The setup worked for a while, but the hosting firm limited the coding scripts that Smart Design could use for exchanges, says Arthur Niedbala, Smart Design's IT manager. The result was unnecessarily complex file transfers. Because clients had difficulty accessing files, in August the company took over the FTP function and developed a site that was easier to use.
Smart Design invested $3,000, which included buying a new server and software, to get the site up and running. Previously, the company paid $60 to $100 a month to outsource its FTP services. The investment is worth it, says Greg Littleton, Smart Design's chief operating officer.
"If clients can't access files or think they can't access files, it creates the perception that we cannot deliver what we say we can," he says. "We're perceived as experts in technology and interface design, and this new FTP site is significant in reinforcing the credibility that we have."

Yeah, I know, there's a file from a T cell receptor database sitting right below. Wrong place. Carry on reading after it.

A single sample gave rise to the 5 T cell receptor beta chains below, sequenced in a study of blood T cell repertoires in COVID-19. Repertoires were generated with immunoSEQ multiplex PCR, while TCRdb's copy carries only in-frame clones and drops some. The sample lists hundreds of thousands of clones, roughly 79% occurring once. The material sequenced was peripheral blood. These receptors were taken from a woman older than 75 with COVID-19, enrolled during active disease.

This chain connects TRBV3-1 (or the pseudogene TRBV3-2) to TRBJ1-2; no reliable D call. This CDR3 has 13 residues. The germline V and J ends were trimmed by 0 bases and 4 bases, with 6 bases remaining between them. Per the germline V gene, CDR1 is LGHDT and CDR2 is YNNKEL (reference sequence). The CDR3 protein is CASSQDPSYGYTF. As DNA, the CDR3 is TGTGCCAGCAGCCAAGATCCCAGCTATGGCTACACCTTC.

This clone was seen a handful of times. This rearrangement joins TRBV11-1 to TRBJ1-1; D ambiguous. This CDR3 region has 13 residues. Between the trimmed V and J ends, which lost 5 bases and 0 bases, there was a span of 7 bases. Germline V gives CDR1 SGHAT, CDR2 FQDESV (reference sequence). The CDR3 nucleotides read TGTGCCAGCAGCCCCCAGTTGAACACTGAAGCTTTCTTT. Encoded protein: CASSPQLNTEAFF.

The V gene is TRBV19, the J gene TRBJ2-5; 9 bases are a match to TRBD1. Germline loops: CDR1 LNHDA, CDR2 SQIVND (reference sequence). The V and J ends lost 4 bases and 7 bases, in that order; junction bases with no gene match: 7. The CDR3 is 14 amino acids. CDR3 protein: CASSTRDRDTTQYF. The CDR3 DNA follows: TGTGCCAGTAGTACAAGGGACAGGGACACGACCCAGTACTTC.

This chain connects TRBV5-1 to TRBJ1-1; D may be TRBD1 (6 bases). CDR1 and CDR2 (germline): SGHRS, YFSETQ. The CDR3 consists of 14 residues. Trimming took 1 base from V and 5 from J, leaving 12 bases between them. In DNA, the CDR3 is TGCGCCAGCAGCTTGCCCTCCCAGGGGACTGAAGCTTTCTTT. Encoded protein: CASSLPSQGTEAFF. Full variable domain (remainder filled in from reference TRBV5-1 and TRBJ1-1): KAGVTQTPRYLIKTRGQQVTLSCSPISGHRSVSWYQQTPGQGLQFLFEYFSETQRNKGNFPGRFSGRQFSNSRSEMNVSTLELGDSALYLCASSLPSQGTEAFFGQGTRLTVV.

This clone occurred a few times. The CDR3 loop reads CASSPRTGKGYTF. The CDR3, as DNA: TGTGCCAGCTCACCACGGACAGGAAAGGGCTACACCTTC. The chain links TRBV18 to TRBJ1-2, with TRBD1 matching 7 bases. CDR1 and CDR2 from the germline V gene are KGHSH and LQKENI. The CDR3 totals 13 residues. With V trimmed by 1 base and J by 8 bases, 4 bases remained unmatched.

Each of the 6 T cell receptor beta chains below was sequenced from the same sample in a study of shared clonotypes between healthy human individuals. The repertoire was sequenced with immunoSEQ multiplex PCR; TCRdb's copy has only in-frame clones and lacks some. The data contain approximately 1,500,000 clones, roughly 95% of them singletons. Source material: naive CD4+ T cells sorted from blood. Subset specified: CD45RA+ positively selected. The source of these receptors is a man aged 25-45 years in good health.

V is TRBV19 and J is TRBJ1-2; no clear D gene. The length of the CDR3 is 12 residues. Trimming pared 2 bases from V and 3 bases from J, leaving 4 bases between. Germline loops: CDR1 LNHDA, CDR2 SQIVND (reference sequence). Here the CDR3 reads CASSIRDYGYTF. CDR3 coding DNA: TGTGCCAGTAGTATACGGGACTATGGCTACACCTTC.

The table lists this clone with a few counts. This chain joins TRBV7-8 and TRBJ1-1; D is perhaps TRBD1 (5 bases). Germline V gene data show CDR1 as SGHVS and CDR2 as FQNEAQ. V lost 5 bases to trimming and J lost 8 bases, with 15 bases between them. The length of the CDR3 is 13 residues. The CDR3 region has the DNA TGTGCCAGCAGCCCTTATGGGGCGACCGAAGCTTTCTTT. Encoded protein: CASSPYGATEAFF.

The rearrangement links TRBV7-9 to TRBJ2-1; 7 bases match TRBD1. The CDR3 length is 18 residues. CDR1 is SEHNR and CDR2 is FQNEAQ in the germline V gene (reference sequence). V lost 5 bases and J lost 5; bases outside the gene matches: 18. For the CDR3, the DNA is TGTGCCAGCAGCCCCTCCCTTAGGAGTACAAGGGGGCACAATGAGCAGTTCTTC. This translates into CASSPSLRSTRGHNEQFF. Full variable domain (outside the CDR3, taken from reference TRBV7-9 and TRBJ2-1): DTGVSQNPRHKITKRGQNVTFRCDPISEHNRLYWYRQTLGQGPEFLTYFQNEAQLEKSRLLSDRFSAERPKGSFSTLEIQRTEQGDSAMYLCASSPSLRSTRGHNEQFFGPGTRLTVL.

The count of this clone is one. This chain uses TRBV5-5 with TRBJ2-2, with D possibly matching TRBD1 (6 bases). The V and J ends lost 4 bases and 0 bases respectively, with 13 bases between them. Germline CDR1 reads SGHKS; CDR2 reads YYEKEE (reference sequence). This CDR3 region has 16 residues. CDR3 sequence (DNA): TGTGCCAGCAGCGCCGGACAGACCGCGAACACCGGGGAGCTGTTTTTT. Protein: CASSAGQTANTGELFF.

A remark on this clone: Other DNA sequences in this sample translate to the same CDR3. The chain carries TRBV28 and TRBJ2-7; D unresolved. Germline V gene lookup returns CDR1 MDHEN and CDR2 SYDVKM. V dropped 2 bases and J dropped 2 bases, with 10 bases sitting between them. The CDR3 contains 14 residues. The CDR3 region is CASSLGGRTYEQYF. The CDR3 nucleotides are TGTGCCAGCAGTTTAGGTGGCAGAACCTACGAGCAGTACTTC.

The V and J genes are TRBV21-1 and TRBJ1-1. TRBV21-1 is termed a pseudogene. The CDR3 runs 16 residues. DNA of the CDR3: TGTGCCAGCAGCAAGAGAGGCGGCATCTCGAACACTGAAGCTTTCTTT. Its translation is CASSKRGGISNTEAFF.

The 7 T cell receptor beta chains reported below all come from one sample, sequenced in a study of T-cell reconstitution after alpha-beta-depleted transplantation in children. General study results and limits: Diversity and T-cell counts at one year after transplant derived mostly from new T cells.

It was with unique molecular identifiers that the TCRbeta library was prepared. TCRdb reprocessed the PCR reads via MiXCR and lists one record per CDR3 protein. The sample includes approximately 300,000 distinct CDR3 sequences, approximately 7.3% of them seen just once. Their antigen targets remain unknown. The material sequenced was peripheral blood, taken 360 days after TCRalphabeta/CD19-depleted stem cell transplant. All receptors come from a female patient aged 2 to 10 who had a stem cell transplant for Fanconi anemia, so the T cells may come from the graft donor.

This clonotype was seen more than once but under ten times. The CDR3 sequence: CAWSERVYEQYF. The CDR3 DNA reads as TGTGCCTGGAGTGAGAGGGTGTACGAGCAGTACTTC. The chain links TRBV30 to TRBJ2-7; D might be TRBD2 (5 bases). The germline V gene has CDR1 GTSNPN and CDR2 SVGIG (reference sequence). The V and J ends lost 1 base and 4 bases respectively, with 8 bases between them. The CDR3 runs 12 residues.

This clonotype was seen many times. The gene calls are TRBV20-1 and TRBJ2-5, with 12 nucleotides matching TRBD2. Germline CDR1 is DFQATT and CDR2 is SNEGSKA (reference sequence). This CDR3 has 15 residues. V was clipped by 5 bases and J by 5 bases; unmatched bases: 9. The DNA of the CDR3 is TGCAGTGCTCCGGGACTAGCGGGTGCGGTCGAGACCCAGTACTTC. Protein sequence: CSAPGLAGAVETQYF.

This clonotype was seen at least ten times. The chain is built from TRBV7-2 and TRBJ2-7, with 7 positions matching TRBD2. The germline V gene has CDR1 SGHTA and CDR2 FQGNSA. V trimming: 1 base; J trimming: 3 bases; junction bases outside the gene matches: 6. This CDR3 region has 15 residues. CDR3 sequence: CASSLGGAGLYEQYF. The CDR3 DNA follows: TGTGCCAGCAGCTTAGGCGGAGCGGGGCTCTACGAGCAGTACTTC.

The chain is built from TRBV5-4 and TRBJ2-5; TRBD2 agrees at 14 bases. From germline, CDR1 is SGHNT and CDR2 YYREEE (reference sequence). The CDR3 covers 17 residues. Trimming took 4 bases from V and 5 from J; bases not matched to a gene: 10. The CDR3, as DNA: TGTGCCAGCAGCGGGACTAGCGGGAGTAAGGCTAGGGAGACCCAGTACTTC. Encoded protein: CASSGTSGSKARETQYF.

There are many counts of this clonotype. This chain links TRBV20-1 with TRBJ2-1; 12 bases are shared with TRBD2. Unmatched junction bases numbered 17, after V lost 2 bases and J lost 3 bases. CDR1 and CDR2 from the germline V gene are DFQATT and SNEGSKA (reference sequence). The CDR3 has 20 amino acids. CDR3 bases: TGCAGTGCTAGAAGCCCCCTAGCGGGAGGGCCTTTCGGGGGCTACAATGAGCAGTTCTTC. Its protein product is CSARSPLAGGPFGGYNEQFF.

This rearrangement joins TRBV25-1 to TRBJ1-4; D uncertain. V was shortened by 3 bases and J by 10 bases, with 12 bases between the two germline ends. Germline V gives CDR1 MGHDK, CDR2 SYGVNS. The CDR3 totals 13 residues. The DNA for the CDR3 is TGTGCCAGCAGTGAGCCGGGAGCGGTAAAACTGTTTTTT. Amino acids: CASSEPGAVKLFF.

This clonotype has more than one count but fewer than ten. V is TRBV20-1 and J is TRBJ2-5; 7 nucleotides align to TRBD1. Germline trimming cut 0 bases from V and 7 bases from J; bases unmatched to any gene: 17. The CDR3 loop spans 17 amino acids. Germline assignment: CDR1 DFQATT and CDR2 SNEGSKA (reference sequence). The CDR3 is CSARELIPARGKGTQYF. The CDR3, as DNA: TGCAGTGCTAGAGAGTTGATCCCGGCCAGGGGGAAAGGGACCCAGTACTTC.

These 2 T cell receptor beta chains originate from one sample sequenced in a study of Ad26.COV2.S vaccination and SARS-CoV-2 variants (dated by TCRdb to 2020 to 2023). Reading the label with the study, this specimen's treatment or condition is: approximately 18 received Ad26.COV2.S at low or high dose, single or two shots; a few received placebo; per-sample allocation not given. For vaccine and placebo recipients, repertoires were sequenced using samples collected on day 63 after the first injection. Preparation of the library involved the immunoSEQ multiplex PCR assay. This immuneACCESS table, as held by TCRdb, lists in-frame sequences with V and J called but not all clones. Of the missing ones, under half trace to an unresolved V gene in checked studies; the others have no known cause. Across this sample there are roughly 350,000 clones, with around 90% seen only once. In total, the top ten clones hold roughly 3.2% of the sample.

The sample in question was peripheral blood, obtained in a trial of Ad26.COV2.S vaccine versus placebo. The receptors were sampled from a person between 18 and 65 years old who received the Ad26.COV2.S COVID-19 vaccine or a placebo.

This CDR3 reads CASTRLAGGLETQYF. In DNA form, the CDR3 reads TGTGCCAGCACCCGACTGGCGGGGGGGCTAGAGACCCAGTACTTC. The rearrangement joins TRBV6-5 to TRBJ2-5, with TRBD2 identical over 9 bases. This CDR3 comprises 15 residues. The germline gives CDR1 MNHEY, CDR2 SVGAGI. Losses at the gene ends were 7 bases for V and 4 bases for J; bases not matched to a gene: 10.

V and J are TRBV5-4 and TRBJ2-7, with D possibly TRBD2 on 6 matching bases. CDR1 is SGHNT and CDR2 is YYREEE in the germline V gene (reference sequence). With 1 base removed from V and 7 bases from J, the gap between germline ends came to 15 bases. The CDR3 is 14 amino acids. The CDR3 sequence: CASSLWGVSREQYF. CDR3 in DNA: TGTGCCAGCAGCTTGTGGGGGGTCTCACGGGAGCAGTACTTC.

Going the hosting route requires companies to shop around. Don't just choose the cheapest hosting vendor because you get what you pay for, Aggarwal advises. Hire well-known national companies. Get referrals and call them to make sure they offer good customer service and technical support, he adds.
Vance Collins, owner of Bended Knee Design, a three-person design and marketing firm in Chandler, Ariz., says hosting his own site is too big a headache for his small staff. "Putting a server up and trying to keep it immune from constant attacks is next to impossible," he says.
Collins, who built his own site but relies on a third-party host, says good technical support is important if businesses want to upload Web materials themselves.
"Setting up a Web site is not necessarily intuitive," he says. "It's not like you put a CD in and it installs itself, so it's important to have good tech support to get answers."
To decide whether your company should host its site or outsource that work, ask yourself: